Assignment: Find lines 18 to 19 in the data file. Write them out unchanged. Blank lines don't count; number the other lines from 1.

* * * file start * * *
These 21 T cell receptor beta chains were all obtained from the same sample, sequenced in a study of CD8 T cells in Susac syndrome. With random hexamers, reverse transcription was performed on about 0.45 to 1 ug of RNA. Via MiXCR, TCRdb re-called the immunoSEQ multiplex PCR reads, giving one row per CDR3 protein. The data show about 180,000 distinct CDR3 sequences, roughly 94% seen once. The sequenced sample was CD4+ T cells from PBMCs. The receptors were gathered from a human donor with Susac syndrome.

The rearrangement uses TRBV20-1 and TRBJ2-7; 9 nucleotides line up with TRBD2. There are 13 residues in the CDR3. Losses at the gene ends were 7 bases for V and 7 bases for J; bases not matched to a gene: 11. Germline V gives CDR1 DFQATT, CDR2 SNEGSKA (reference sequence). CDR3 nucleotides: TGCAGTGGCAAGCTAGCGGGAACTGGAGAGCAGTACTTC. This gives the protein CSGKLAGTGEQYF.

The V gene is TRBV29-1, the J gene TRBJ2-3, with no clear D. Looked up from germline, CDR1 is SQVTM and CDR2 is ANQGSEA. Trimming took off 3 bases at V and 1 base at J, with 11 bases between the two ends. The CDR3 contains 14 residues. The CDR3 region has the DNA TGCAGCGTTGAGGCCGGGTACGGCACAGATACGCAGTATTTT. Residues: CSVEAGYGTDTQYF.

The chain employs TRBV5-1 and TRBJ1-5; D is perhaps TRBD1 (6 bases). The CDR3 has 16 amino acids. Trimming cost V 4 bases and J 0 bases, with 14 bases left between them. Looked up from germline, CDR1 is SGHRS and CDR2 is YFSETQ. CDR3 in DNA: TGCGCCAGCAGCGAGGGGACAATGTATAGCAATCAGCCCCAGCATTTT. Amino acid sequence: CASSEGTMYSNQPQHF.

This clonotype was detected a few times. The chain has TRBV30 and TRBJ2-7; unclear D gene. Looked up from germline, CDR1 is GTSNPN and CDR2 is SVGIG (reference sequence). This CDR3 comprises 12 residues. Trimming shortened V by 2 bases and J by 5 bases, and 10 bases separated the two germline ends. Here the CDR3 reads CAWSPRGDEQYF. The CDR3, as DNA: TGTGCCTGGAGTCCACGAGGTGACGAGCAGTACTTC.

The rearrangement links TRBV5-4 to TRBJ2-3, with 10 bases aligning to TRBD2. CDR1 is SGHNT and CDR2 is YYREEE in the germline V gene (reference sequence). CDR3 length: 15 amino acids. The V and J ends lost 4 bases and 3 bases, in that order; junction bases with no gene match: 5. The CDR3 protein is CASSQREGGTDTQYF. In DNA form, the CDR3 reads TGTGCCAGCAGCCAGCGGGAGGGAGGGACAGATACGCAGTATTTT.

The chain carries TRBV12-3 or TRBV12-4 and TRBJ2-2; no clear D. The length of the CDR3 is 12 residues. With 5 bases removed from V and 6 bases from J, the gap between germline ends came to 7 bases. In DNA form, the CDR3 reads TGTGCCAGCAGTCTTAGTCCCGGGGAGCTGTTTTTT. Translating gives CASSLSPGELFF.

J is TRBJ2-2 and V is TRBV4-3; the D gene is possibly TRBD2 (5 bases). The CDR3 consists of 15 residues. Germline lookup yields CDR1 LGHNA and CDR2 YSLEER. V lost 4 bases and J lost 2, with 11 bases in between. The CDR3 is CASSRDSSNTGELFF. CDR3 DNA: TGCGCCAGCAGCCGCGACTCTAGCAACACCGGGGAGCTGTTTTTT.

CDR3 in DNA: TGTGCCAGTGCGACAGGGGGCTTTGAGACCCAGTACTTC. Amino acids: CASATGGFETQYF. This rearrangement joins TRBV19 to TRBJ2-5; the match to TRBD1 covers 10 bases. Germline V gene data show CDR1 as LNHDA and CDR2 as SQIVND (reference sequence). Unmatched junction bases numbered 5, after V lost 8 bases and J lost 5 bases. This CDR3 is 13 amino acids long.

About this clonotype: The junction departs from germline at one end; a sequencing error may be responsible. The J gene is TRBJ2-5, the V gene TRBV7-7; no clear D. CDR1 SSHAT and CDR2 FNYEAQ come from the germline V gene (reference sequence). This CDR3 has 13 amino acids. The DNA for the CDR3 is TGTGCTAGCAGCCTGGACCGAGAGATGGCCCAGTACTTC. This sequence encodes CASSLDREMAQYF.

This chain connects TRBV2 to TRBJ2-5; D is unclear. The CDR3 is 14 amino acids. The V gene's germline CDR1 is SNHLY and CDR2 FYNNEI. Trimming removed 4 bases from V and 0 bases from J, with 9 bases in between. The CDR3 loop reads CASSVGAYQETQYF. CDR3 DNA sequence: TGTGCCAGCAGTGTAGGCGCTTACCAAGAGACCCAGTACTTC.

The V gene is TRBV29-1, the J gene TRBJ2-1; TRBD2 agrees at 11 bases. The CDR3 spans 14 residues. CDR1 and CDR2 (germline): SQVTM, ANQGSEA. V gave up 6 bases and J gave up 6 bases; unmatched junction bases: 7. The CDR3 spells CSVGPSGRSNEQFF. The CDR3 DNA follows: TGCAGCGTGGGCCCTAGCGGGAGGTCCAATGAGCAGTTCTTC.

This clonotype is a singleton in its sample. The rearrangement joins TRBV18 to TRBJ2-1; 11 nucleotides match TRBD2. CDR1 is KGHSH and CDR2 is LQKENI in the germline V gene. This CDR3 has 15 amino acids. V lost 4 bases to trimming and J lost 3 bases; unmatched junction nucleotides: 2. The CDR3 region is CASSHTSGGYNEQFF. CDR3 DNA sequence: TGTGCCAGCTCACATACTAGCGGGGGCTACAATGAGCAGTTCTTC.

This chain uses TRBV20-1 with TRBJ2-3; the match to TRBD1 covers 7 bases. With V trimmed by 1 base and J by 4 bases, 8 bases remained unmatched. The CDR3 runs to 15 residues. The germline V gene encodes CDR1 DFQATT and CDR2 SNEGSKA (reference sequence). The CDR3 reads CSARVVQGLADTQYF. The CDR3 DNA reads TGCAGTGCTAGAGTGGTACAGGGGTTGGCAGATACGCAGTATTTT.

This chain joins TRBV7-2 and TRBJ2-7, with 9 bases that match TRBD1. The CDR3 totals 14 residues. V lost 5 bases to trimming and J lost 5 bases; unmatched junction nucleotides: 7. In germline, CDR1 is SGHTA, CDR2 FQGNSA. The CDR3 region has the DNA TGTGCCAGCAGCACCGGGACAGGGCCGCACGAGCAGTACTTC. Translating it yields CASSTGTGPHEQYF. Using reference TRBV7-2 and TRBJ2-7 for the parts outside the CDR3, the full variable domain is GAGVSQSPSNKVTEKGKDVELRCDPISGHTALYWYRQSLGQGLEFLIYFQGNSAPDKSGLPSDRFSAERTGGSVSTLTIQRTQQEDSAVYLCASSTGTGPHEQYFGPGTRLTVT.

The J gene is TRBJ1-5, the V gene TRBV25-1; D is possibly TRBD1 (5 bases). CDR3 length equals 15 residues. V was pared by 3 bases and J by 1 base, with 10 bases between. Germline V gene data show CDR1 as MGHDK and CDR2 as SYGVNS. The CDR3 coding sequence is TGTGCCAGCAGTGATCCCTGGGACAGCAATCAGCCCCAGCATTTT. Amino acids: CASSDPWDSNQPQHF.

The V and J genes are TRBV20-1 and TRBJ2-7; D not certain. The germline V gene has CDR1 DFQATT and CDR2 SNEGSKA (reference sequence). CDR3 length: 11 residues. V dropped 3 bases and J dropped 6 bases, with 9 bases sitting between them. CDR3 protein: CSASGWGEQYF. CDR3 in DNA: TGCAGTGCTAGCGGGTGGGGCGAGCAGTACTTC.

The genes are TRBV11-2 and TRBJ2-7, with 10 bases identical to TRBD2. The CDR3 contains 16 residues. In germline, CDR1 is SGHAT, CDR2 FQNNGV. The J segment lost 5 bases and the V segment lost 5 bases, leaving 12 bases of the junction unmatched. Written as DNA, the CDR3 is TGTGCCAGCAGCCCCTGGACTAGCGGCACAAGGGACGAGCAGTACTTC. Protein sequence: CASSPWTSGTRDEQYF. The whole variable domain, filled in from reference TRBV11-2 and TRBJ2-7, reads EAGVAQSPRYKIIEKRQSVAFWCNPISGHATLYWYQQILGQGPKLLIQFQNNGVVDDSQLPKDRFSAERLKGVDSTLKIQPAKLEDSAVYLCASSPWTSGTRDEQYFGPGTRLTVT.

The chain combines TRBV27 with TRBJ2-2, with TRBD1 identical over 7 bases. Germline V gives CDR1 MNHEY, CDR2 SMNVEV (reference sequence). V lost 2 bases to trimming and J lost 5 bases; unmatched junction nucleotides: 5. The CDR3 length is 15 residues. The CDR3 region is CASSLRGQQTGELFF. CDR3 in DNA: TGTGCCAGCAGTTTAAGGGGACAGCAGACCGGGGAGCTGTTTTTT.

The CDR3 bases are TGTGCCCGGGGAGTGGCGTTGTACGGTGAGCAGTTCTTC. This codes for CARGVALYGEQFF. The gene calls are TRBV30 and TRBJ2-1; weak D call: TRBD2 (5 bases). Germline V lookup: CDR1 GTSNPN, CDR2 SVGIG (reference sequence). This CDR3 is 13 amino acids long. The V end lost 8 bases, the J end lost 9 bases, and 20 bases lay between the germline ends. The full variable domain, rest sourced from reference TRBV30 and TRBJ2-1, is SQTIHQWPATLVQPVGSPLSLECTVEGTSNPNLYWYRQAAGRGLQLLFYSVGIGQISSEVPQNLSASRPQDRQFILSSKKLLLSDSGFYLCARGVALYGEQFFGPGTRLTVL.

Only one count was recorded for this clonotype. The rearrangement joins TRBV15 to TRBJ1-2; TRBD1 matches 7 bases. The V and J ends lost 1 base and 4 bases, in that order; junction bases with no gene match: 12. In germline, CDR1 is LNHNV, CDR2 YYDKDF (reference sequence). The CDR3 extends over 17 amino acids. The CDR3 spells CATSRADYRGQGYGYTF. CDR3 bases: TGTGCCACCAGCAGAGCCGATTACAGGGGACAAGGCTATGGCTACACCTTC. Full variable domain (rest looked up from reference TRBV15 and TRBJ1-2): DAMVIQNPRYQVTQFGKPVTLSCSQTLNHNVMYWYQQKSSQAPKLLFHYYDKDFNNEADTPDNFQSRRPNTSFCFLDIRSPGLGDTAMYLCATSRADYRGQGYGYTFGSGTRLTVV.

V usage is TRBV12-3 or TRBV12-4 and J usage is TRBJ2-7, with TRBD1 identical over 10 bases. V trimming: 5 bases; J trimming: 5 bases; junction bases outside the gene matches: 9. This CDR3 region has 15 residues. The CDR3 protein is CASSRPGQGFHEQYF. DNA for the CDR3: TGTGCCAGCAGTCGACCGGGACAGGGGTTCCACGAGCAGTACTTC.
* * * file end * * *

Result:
The genes are TRBV11-2 and TRBJ2-7, with 10 bases identical to TRBD2. The CDR3 contains 16 residues. In germline, CDR1 is SGHAT, CDR2 FQNNGV. The J segment lost 5 bases and the V segment lost 5 bases, leaving 12 bases of the junction unmatched. Written as DNA, the CDR3 is TGTGCCAGCAGCCCCTGGACTAGCGGCACAAGGGACGAGCAGTACTTC. Protein sequence: CASSPWTSGTRDEQYF. The whole variable domain, filled in from reference TRBV11-2 and TRBJ2-7, reads EAGVAQSPRYKIIEKRQSVAFWCNPISGHATLYWYQQILGQGPKLLIQFQNNGVVDDSQLPKDRFSAERLKGVDSTLKIQPAKLEDSAVYLCASSPWTSGTRDEQYFGPGTRLTVT.

The chain combines TRBV27 with TRBJ2-2, with TRBD1 identical over 7 bases. Germline V gives CDR1 MNHEY, CDR2 SMNVEV (reference sequence). V lost 2 bases to trimming and J lost 5 bases; unmatched junction nucleotides: 5. The CDR3 length is 15 residues. The CDR3 region is CASSLRGQQTGELFF. CDR3 in DNA: TGTGCCAGCAGTTTAAGGGGACAGCAGACCGGGGAGCTGTTTTTT.